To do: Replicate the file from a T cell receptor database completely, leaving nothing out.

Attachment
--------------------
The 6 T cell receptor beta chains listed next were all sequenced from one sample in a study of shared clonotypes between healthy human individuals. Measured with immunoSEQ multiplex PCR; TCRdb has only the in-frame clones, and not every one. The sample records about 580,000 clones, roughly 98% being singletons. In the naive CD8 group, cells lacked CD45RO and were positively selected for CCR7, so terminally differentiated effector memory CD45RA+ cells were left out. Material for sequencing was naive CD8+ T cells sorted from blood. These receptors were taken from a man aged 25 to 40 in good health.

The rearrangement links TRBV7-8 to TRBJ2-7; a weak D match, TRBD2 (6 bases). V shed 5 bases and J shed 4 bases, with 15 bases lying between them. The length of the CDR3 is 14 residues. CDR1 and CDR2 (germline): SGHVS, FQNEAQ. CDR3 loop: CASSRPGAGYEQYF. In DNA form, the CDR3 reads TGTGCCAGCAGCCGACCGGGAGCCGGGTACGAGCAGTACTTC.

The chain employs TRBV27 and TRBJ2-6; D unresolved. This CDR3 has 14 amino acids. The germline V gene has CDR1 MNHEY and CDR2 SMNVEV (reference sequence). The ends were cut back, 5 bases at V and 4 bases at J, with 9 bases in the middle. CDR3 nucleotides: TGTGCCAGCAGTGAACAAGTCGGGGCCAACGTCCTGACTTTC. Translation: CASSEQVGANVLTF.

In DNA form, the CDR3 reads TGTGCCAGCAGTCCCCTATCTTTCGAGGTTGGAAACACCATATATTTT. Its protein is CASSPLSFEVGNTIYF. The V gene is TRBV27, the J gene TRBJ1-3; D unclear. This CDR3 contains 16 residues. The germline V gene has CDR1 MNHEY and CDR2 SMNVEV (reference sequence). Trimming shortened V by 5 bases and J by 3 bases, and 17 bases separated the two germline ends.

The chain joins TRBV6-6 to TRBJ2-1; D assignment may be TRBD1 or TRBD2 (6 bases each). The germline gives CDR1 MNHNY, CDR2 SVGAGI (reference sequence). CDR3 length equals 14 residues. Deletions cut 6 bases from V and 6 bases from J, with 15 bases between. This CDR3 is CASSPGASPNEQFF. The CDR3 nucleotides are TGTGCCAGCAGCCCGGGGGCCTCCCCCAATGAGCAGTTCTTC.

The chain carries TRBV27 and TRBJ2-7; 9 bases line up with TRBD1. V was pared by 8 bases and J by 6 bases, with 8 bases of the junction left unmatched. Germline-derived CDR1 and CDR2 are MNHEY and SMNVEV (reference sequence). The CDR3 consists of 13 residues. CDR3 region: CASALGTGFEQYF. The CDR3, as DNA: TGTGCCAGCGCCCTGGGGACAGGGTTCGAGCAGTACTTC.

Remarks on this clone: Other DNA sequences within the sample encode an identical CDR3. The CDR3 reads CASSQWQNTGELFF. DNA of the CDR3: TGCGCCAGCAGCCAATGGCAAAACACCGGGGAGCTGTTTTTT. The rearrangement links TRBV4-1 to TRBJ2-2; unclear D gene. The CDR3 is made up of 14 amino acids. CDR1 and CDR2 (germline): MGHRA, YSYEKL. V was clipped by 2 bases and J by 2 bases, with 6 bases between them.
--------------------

The 6 T cell receptor beta chains listed next were all sequenced from one sample in a study of shared clonotypes between healthy human individuals. Measured with immunoSEQ multiplex PCR; TCRdb has only the in-frame clones, and not every one. The sample records about 580,000 clones, roughly 98% being singletons. In the naive CD8 group, cells lacked CD45RO and were positively selected for CCR7, so terminally differentiated effector memory CD45RA+ cells were left out. Material for sequencing was naive CD8+ T cells sorted from blood. These receptors were taken from a man aged 25 to 40 in good health.

The rearrangement links TRBV7-8 to TRBJ2-7; a weak D match, TRBD2 (6 bases). V shed 5 bases and J shed 4 bases, with 15 bases lying between them. The length of the CDR3 is 14 residues. CDR1 and CDR2 (germline): SGHVS, FQNEAQ. CDR3 loop: CASSRPGAGYEQYF. In DNA form, the CDR3 reads TGTGCCAGCAGCCGACCGGGAGCCGGGTACGAGCAGTACTTC.

The chain employs TRBV27 and TRBJ2-6; D unresolved. This CDR3 has 14 amino acids. The germline V gene has CDR1 MNHEY and CDR2 SMNVEV (reference sequence). The ends were cut back, 5 bases at V and 4 bases at J, with 9 bases in the middle. CDR3 nucleotides: TGTGCCAGCAGTGAACAAGTCGGGGCCAACGTCCTGACTTTC. Translation: CASSEQVGANVLTF.

In DNA form, the CDR3 reads TGTGCCAGCAGTCCCCTATCTTTCGAGGTTGGAAACACCATATATTTT. Its protein is CASSPLSFEVGNTIYF. The V gene is TRBV27, the J gene TRBJ1-3; D unclear. This CDR3 contains 16 residues. The germline V gene has CDR1 MNHEY and CDR2 SMNVEV (reference sequence). Trimming shortened V by 5 bases and J by 3 bases, and 17 bases separated the two germline ends.

The chain joins TRBV6-6 to TRBJ2-1; D assignment may be TRBD1 or TRBD2 (6 bases each). The germline gives CDR1 MNHNY, CDR2 SVGAGI (reference sequence). CDR3 length equals 14 residues. Deletions cut 6 bases from V and 6 bases from J, with 15 bases between. This CDR3 is CASSPGASPNEQFF. The CDR3 nucleotides are TGTGCCAGCAGCCCGGGGGCCTCCCCCAATGAGCAGTTCTTC.

The chain carries TRBV27 and TRBJ2-7; 9 bases line up with TRBD1. V was pared by 8 bases and J by 6 bases, with 8 bases of the junction left unmatched. Germline-derived CDR1 and CDR2 are MNHEY and SMNVEV (reference sequence). The CDR3 consists of 13 residues. CDR3 region: CASALGTGFEQYF. The CDR3, as DNA: TGTGCCAGCGCCCTGGGGACAGGGTTCGAGCAGTACTTC.

Remarks on this clone: Other DNA sequences within the sample encode an identical CDR3. The CDR3 reads CASSQWQNTGELFF. DNA of the CDR3: TGCGCCAGCAGCCAATGGCAAAACACCGGGGAGCTGTTTTTT. The rearrangement links TRBV4-1 to TRBJ2-2; unclear D gene. The CDR3 is made up of 14 amino acids. CDR1 and CDR2 (germline): MGHRA, YSYEKL. V was clipped by 2 bases and J by 2 bases, with 6 bases between them.